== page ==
Victoria’s Secret, the well-known sleepwear and lingerie company, is changing its business model and sponsors in a push towards inclusivity. The company is doing away with its iconic VS Angels and starting a new platform called VS Collective. Seven female celebrities were chosen as representatives of the new group. U.S. national soccer player Megan Rapinoe, transgender model Valentina Sampaio, body positivity advocate Paloma Elsesser, Chinese American freestyle skier Eileen Gu, media personality Amanda de Cadenet, South Sudanese-Australian model Adut Akech, and actor Priyanka Chopra Jonas, are the seven women hoping to help change the company.
Victoria’s Secret has a history of dealing with backlash, mostly for using slender models that have been labeled as promoting “unachievable” body types. In 2019, the company stopped its annual fashion show due to public disapproval of its exclusion of models of all sizes and backgrounds. Since then, Martha Pease, VS’s chief marketing officer, led a team through extensive research to determine where the company was falling short.
After actively engaging with all types of women, Pease said: “they told us very clearly we needed to have more representation in our brand. They wanted to see different types of women who look more like them and the direction that was really clear from what they were saying is to bring a different type of woman.” The seven women chosen to represent the brand fully encompass the range of backgrounds, sizes, and identities of women Victoria’s Secret hopes to market towards moving forward.
VS Collective Goals
The seven representatives will assist with product collections as well as develop content for the brand. Amanda de Cadenat is to host a podcast with a female panel. Victoria’s Secret has also launched a global fund for women’s cancers to invest in research, support female scientists, and address racial and gender inequalities in the healthcare sector.
The company’s long-standing issues of size ranges and comfortability are also on the list of changes to be made. Sportswear and maternity clothes will be added to the product line as mannequins of all shapes and sizes are placed in stores around the country.
Unrealistic models are not the only reason Victoria’s Secret has received hate in the past. The Chinese government has forced Uyghur Muslims to work in manufacturing facilities since 2017. According to the Australian Institute of Strategic Policies, from 2017 to 2019, over 80,000 Uyghurs were sent to 27 manufacturing facilities that produce products for 83 American brands, one being Victoria’s Secret.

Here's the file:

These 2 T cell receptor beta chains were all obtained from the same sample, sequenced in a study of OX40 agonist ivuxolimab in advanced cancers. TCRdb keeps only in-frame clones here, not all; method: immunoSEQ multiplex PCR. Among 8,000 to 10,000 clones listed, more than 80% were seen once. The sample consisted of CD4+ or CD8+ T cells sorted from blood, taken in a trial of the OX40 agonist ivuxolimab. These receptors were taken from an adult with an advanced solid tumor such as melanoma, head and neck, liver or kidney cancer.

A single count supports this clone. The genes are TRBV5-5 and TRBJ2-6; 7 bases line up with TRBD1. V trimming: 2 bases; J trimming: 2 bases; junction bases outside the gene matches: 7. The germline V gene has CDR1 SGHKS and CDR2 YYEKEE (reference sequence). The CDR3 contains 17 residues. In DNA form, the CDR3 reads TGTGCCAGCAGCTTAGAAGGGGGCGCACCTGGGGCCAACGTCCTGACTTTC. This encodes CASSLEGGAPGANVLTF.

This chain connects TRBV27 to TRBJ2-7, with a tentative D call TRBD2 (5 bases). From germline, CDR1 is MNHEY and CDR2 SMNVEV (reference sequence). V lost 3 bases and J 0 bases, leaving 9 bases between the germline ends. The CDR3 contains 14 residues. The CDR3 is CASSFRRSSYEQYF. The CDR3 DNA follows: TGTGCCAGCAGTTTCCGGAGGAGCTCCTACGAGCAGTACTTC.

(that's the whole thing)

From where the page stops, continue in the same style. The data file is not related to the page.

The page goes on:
The factories have slave-like labor conditions and are labeled “re-education camps” by the Chinese government. Perhaps the VS Collective and its rebranding efforts will include addressing the company’s use of slave labor in China to make their products – but, so far, no information released by the company has acknowledged its involvement with these manufacturing facilities.
Slave labor is not the only unethical source Victoria’s Secret has used. Throughout the 1990s, the company bought apparel through garment manufacturer Third Generation. According to the National Institute of Justice, Third Generation contracted sewing work to Leath Correctional Facility in Greenwood, South Carolina. Victoria’s Secret eventually ended that practice in the late 90s. It is unclear how much the inmates were paid per hour, but it is safe to assume it was far from minimum wage at the time.
Many Americans have taken to social media over the last few days to address the company’s hypocrisy. The issue many women have with the company is not about its exclusivity, but rather its “overpriced” and “poor quality” merchandise made by slave-laborers.
Emily Todebush on Twitter, responding to a New York Times article on the VS makeover: “@nytimes Is part of the rebrand them paying a living wage to workers who make their garments? Because as of now, they use slave labor from people who are incarcerated.” Another Twitter asked: “@nytimes OK, but are they going to start making quality garments worthy of their exorbitant Price points? Or they just repackaging the same all crap?”
The hosts of TV show The View even had choice words for the lingerie company. Meghan McCain observed that Victoria’s Secret bras were “poorly made and crap.” Joy Behar believes the company deserves to go out of business but is glad they are heading into this “new phase.” None of The View commentators mentioned the slave or prison labor allegedly used to make their products.
The success of this cultural shift will become evident (or not) when Victoria’s Secret becomes a public company this summer. After splitting from L Brands and Bath & Body Works, the VS Collective is kicking off its solo voyage into independence and it will either sink or float with its rebranding.
In today’s cultural climate, it is not always easy to tell whether a company like Victoria’s Secret is acting upon genuine concerns about “inclusivity” or merely trying to signal its virtue and avoid the wrath of cancel culture activists.
Read more from Keelin Ferris